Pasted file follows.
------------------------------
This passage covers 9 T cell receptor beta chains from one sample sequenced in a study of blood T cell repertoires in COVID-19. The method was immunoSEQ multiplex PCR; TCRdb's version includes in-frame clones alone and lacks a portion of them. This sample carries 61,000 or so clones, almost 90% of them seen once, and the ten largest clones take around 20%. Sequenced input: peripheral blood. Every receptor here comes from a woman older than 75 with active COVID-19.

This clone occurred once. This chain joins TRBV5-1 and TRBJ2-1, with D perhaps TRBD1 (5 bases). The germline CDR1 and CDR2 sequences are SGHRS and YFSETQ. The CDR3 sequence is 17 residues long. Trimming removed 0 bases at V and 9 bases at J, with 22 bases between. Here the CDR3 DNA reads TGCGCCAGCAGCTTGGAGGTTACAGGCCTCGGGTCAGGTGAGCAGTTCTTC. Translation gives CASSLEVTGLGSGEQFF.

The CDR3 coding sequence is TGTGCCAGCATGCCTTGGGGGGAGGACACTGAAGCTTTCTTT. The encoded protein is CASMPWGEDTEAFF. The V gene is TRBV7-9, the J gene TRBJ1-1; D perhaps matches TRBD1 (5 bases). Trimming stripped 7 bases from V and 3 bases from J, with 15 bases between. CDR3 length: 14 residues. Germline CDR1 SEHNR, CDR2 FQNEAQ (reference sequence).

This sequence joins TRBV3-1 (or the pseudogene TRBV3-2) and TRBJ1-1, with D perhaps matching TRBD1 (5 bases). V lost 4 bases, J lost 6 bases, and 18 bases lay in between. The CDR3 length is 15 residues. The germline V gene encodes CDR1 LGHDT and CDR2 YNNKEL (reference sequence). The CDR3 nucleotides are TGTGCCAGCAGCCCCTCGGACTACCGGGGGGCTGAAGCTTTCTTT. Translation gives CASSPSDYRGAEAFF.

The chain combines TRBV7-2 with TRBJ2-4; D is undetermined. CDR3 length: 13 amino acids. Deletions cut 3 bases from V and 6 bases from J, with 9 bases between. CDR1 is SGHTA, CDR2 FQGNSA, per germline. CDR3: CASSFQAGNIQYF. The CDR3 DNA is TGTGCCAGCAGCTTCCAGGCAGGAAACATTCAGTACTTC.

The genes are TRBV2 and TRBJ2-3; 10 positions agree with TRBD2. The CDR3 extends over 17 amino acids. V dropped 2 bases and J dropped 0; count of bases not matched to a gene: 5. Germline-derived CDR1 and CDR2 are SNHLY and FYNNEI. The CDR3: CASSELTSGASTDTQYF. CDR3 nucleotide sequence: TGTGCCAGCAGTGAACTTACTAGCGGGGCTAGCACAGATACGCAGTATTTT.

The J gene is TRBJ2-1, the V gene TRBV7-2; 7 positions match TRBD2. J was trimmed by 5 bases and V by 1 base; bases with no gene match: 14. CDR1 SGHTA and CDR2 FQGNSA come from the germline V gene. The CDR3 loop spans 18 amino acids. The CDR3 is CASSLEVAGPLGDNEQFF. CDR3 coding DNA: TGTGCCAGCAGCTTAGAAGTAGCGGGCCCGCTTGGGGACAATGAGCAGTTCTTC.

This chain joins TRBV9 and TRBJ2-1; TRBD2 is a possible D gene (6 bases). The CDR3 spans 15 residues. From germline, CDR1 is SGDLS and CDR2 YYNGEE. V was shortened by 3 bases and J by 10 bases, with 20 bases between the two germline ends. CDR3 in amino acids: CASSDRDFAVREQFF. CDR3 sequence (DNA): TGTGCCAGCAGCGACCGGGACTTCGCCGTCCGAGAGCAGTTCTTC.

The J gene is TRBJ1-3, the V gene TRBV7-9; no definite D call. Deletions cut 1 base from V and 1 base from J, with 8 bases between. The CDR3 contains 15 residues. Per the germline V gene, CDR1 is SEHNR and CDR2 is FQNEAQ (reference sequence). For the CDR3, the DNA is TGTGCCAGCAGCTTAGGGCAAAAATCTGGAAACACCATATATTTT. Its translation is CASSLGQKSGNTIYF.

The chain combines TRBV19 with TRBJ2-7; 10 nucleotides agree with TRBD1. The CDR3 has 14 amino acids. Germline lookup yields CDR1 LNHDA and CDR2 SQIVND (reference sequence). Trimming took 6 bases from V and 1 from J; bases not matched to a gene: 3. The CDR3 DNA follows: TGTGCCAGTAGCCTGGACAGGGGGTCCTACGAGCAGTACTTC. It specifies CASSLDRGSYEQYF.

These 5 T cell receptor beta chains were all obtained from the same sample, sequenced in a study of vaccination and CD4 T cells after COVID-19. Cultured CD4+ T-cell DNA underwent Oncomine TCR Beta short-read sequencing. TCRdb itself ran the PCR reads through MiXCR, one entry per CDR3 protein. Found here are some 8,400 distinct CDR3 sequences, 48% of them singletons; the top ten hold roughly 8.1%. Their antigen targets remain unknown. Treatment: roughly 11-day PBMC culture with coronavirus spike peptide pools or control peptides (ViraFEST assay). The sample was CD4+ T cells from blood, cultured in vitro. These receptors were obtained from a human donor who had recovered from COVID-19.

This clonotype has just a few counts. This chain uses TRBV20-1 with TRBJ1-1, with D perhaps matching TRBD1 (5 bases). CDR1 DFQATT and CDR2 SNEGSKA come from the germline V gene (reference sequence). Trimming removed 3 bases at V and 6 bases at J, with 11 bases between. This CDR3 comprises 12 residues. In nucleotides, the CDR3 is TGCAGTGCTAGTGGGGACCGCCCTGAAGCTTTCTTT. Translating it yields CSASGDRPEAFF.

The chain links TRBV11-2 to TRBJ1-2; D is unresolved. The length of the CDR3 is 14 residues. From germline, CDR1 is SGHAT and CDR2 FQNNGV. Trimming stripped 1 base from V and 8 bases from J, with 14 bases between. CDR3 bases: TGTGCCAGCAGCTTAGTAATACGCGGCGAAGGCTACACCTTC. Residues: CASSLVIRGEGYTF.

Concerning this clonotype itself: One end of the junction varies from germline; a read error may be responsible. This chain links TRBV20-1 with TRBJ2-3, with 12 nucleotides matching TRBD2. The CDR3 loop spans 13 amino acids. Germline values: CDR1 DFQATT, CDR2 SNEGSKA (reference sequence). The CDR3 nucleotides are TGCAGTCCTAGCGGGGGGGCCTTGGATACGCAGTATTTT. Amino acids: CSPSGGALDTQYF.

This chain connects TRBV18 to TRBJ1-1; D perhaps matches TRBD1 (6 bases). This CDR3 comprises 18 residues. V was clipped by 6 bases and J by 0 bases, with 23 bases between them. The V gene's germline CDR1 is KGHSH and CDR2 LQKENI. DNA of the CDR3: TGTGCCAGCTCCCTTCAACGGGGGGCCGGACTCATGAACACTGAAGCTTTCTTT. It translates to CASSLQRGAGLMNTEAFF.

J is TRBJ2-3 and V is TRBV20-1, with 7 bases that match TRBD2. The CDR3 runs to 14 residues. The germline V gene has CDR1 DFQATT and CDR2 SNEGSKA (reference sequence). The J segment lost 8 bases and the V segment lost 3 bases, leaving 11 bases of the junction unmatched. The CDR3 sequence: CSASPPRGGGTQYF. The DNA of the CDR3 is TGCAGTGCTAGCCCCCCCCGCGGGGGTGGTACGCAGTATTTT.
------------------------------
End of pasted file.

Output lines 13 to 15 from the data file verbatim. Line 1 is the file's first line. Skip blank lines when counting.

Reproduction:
The chain links TRBV11-2 to TRBJ1-2; D is unresolved. The length of the CDR3 is 14 residues. From germline, CDR1 is SGHAT and CDR2 FQNNGV. Trimming stripped 1 base from V and 8 bases from J, with 14 bases between. CDR3 bases: TGTGCCAGCAGCTTAGTAATACGCGGCGAAGGCTACACCTTC. Residues: CASSLVIRGEGYTF.

Concerning this clonotype itself: One end of the junction varies from germline; a read error may be responsible. This chain links TRBV20-1 with TRBJ2-3, with 12 nucleotides matching TRBD2. The CDR3 loop spans 13 amino acids. Germline values: CDR1 DFQATT, CDR2 SNEGSKA (reference sequence). The CDR3 nucleotides are TGCAGTCCTAGCGGGGGGGCCTTGGATACGCAGTATTTT. Amino acids: CSPSGGALDTQYF.

This chain connects TRBV18 to TRBJ1-1; D perhaps matches TRBD1 (6 bases). This CDR3 comprises 18 residues. V was clipped by 6 bases and J by 0 bases, with 23 bases between them. The V gene's germline CDR1 is KGHSH and CDR2 LQKENI. DNA of the CDR3: TGTGCCAGCTCCCTTCAACGGGGGGCCGGACTCATGAACACTGAAGCTTTCTTT. It translates to CASSLQRGAGLMNTEAFF.